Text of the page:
I thought about the great days and how they start off and after a while it occurred to me that it is all about feeling certain ways for certain pieces of writing.  For instance, when I work on Mulgrave Castle a supernatural, Victorian novel, I often get a certain feeling coming over me which is my supernatural, Victorian feeling –all it is, is how I felt when I read books and visited places which inspired Mulgrave Castle.  In other words, I had captured the feelings when being inspired to write the book and sometimes they appear when I am actually writing it.  On the bad days, when I would rip it up, if it was on paper, I have not conjured up these feelings and it is jolly hard work.

The more I thought about this, the more it occurred to me that if I could retain the feelings I get when I am inspired and conjure them up at will, my writing and writing experience will greatly benefit from it.  I suppose that really it is merely what Stanislavski suggested  actors should do all those years ago, capture the emotion, store it and learn to bring it back at will.  As I reflected on this, I thought it would be useful if when visiting places to be inspired, I also went with the purpose of capturing the feelings to use again later.  To do this as an experiment, we decided to visit Thornton Abbey in North Lincolnshire as we have used it before for inspiration; I expect though that all ruins will do perfectly well, wherever you are.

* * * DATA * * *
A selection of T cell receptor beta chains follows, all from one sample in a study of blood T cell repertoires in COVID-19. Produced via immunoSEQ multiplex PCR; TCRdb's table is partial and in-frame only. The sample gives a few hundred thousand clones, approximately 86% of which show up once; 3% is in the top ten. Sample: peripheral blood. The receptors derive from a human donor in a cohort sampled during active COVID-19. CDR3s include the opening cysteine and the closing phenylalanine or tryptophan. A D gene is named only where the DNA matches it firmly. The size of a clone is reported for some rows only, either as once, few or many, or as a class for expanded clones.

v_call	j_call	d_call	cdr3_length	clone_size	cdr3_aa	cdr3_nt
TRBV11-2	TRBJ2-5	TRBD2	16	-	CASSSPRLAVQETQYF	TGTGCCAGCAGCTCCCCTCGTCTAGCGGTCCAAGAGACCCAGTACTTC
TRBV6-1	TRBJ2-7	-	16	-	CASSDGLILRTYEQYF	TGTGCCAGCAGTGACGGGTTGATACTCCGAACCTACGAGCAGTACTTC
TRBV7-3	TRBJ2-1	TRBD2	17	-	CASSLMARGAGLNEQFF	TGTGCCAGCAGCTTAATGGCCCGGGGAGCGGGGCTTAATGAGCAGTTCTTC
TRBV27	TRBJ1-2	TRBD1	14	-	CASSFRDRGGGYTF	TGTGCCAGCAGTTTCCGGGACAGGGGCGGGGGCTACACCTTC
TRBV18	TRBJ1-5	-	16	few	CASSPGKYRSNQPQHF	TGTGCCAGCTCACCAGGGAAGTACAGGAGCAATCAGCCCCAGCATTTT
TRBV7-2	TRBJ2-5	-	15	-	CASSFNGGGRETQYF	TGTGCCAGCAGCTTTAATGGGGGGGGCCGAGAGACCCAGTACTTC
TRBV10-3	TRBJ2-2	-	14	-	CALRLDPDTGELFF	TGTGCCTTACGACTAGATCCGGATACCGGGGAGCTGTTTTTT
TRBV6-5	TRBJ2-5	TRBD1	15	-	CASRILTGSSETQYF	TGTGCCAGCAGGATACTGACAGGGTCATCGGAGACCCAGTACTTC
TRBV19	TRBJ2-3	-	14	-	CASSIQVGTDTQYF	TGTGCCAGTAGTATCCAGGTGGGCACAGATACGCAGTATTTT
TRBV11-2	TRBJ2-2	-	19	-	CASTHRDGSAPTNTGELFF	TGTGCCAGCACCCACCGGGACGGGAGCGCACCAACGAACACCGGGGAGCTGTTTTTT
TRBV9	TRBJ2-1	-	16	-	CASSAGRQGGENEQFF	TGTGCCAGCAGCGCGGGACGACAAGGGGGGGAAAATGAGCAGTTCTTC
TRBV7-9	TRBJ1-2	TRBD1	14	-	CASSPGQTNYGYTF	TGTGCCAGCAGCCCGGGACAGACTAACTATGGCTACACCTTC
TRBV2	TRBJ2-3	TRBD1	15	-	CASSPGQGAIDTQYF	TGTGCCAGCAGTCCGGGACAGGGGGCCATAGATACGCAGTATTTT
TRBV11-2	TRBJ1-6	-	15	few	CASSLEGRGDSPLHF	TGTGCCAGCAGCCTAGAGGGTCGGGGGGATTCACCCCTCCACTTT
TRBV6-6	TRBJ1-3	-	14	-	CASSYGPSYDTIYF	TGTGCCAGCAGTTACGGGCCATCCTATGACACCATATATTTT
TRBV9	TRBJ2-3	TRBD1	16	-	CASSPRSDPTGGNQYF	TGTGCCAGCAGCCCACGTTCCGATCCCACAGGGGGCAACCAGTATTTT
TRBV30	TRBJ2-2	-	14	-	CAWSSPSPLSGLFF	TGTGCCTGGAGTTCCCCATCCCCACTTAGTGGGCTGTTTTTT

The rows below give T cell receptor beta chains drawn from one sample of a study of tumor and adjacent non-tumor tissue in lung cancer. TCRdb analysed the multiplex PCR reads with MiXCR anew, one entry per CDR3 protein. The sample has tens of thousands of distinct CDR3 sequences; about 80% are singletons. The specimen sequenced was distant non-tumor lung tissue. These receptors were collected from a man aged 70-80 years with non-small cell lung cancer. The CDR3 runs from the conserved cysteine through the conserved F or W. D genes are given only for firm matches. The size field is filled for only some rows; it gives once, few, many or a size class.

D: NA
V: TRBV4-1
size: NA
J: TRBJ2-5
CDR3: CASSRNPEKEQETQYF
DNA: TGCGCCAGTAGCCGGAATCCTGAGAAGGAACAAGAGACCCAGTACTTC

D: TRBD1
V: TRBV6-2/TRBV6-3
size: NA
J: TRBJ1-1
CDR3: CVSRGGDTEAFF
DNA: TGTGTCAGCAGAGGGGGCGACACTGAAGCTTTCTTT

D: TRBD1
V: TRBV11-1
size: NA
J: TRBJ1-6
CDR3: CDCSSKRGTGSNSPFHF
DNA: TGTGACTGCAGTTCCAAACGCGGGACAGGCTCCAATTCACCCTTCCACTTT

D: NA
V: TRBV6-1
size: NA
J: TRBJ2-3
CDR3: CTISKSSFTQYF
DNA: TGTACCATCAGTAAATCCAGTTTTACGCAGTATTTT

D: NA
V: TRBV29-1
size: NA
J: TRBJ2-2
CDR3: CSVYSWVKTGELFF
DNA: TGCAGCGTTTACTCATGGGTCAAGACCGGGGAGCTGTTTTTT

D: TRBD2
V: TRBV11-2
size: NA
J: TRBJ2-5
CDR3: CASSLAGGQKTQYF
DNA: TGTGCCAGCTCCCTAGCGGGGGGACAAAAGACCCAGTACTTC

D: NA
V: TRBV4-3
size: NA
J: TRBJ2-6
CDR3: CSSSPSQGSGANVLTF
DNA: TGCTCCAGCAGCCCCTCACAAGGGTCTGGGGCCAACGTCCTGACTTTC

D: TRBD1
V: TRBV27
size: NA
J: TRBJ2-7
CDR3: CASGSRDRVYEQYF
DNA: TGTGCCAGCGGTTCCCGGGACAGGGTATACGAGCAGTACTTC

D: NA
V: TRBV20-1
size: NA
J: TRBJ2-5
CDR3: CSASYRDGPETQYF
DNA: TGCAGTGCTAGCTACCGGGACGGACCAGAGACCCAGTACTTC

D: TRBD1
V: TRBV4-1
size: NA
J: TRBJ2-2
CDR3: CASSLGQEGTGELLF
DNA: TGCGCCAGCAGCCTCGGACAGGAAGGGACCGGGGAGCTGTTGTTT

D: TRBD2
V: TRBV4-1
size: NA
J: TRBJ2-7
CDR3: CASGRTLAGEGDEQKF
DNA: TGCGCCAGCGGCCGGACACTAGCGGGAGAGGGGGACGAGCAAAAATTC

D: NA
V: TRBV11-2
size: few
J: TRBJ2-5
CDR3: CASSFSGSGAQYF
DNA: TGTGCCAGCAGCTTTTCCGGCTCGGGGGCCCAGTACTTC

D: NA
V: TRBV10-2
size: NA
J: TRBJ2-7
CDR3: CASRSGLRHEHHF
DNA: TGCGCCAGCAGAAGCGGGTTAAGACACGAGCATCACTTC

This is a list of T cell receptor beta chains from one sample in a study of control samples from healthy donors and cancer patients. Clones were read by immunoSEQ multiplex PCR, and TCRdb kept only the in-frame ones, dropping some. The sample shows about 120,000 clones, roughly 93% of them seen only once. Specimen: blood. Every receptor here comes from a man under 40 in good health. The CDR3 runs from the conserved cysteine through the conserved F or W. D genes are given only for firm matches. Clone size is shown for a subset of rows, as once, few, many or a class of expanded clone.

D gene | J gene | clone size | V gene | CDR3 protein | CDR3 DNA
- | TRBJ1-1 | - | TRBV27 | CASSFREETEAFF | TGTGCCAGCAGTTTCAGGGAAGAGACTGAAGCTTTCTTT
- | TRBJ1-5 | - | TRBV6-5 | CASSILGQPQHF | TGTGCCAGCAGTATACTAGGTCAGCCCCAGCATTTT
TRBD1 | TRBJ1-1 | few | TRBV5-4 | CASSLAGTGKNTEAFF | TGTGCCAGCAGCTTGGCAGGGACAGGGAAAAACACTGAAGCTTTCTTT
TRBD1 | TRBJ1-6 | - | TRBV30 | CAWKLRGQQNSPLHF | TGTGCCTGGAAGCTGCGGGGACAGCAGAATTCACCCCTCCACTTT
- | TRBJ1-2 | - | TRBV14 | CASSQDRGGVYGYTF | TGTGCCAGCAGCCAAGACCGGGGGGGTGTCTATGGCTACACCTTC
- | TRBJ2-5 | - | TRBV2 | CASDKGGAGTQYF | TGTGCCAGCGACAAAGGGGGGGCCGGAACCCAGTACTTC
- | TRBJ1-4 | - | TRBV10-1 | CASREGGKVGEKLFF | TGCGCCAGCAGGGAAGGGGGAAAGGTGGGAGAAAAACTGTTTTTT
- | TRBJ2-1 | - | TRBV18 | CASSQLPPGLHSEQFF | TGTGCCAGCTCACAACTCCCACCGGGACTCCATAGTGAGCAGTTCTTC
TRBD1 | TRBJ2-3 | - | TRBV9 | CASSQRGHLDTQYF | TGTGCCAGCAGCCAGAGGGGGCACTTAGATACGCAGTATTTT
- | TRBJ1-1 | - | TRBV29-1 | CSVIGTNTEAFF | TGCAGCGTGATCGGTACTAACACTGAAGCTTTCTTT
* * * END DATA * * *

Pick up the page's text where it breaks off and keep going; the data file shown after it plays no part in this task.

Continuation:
Thornton Abbey

Thornton Abbey

There are some places which one should arrive at preferably by train, Venice being the most obvious example, however, Thornton Abbey in North Lincolnshire is another one.  If you want to feel as if you have gone back to the world of Enid Blyton or “Swallows and Amazons” dump the car at one of the rural villages along the Barton Upon Humber to Cleethorpes railway line and catch the train to Thornton Abbey.